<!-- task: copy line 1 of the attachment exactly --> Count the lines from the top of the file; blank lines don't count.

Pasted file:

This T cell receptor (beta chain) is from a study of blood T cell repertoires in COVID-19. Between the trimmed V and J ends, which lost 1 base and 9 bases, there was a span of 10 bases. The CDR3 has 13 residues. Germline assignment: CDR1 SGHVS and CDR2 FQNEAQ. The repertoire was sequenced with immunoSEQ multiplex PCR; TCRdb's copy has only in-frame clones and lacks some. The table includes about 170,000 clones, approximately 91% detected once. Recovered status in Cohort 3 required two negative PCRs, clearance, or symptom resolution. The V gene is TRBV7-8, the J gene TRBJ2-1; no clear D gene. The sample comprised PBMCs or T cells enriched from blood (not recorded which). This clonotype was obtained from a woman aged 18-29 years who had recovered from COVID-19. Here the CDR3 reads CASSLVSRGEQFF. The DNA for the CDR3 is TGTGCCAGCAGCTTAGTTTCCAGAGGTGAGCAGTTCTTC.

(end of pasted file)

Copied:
This T cell receptor (beta chain) is from a study of blood T cell repertoires in COVID-19. Between the trimmed V and J ends, which lost 1 base and 9 bases, there was a span of 10 bases. The CDR3 has 13 residues. Germline assignment: CDR1 SGHVS and CDR2 FQNEAQ. The repertoire was sequenced with immunoSEQ multiplex PCR; TCRdb's copy has only in-frame clones and lacks some. The table includes about 170,000 clones, approximately 91% detected once. Recovered status in Cohort 3 required two negative PCRs, clearance, or symptom resolution. The V gene is TRBV7-8, the J gene TRBJ2-1; no clear D gene. The sample comprised PBMCs or T cells enriched from blood (not recorded which). This clonotype was obtained from a woman aged 18-29 years who had recovered from COVID-19. Here the CDR3 reads CASSLVSRGEQFF. The DNA for the CDR3 is TGTGCCAGCAGCTTAGTTTCCAGAGGTGAGCAGTTCTTC.